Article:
A rally in downtown Campbell River was held in support of fitness facilities reopening — at the same time the province announced changes to its COVID-19 health restrictions.
The rally, held on Jan. 18 at Robert Ostler Park, was attended by about 150 people who congregated in and around the shelter in the park. Speaking at it was Lonnie Tkach, owner of Anytime Fitness Campbell River, which he and his wife started about five-and-a-half years ago.
“The event was just for everybody to feel confident that we’re there to support them, and to remember there’s a lot of collateral damages — people who have lost their jobs, their businesses and the people who are suffering from stress,” said Tkach in an interview.
“These aren’t people who are looking to be rebellious — there are just a lot of really concerned citizens.”
Around 1:30 p.m. that day — about the same time the rally started — Dr. Bonnie Henry, B.C.’s provincial health officer, announced in a press conference the province would allow indoor fitness and dance to reopen on Jan. 20, but at reduced capacity. As part of these new rules, maximum capacity is based on providing seven square metres of floor space per person, up to a limit of 25 people.
Tkach said fitness gyms being open is important for people to have an outlet so they can take care of their mental health.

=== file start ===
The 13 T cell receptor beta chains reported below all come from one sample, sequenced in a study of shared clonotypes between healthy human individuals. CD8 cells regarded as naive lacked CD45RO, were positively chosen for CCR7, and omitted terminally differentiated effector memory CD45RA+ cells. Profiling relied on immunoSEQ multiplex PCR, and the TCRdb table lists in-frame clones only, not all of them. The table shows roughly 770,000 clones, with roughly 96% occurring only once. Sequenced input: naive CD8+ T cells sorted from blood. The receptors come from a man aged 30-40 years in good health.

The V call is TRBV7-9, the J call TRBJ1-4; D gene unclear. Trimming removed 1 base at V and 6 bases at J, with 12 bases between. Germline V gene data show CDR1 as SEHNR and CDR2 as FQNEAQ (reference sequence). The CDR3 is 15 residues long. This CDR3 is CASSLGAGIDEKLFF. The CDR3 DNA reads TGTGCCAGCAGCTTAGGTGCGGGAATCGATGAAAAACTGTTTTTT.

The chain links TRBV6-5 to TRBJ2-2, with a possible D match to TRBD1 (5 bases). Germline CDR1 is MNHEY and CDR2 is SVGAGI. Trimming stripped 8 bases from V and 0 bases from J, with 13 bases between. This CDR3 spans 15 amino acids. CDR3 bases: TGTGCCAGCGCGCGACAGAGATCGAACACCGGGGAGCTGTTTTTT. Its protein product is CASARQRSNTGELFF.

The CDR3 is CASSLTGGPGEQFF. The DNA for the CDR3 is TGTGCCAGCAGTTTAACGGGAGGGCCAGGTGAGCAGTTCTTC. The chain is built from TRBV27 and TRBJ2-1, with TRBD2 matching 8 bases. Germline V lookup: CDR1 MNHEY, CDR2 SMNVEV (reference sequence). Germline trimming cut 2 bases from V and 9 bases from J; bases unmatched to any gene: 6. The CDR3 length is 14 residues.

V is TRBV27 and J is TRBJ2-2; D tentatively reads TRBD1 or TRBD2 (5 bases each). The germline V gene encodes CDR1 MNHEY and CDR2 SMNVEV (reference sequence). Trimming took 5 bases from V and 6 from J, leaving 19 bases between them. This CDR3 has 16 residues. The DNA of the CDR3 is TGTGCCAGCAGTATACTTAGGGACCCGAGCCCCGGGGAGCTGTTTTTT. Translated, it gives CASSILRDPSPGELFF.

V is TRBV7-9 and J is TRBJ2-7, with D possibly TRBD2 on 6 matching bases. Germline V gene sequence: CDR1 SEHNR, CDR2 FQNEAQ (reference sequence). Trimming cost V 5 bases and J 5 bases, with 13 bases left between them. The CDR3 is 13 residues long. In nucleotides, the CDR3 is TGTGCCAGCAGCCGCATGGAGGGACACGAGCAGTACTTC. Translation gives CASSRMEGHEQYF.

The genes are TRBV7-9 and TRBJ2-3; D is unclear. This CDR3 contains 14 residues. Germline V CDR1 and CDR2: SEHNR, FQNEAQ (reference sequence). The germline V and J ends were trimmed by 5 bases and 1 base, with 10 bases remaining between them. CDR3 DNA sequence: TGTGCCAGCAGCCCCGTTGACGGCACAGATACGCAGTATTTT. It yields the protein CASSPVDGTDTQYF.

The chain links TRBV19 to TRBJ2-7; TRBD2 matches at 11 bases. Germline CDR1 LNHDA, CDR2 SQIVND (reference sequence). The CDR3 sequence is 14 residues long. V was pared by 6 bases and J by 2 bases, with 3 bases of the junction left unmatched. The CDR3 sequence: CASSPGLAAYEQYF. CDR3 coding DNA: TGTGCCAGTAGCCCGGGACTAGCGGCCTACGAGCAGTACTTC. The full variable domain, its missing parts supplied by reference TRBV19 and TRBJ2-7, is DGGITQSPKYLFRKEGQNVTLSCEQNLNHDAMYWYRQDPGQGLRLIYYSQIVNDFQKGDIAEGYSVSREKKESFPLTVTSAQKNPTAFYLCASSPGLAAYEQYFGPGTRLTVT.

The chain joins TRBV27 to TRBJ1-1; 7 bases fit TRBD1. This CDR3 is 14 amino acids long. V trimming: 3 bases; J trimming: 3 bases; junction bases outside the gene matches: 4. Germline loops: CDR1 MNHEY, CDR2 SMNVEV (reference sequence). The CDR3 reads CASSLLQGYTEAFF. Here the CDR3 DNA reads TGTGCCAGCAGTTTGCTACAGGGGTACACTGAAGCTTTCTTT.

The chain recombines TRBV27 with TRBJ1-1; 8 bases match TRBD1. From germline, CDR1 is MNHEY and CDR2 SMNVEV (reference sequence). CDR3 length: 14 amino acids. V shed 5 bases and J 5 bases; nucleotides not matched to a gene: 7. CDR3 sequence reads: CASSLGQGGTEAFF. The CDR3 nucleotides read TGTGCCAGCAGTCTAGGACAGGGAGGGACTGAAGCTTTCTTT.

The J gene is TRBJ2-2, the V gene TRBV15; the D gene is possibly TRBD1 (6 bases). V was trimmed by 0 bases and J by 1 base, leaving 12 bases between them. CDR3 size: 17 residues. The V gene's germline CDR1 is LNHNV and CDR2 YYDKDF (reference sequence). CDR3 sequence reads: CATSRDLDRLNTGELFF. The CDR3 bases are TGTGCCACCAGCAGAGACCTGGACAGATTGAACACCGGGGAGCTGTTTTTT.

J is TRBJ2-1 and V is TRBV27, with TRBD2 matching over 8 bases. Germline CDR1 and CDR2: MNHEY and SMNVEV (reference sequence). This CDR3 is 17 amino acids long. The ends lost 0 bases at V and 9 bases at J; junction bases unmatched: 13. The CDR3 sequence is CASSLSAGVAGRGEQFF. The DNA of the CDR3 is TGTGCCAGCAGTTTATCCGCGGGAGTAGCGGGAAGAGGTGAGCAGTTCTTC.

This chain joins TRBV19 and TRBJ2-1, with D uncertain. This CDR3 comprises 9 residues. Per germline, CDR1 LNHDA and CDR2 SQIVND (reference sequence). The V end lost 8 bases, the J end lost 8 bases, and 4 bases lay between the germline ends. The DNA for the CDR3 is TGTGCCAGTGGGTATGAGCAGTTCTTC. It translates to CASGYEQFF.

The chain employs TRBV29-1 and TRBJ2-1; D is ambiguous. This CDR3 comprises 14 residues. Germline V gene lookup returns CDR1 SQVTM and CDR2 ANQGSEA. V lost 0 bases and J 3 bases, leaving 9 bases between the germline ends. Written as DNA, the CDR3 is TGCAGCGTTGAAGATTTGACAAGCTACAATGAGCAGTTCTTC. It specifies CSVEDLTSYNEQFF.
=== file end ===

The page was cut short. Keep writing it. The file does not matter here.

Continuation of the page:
“Gyms are a solution,” he said. “We’re not the problem.”
Throughout the pandemic, Campbell River’s fitness business community has banded together, he said. During the rally, Tkach invited about a dozen other local fitness and martial arts operators to join him at the front of the crowd.
“We’re supporting each other,” he said. “I’m making sure that the other gym owners know what their legal rights are.”
Jodey Ingalls, founder of Pure Martial Arts and Fitness in Campbell River, said over the past two years his 25-year-old business has faced “struggles and struggles.”
“Luckily, we don’t hold a lot of debt, so we’re able to just make it by,” he said. “If it wasn’t for my landlords, longtime Campbell River people, working with me, we may have been one of those closing their doors.”
Ingalls’ studio could previously operate at 50 per cent capacity before the latest round of restrictions. But operating at reduced capacity can frustrate clients, he said.
“How long do you keep a membership, knowing that every time you try to go, you might not be able to go in?” he said. “I see many people saying, ‘I’m just going to have to stop training.’”
Having access to the martial arts studio makes a difference in people’s lives, he said.
“About 95 per cent of the people that train with us deal with some sort of anxiety or health issue,” he said. “We’re trying to structure things to help people deal with that.”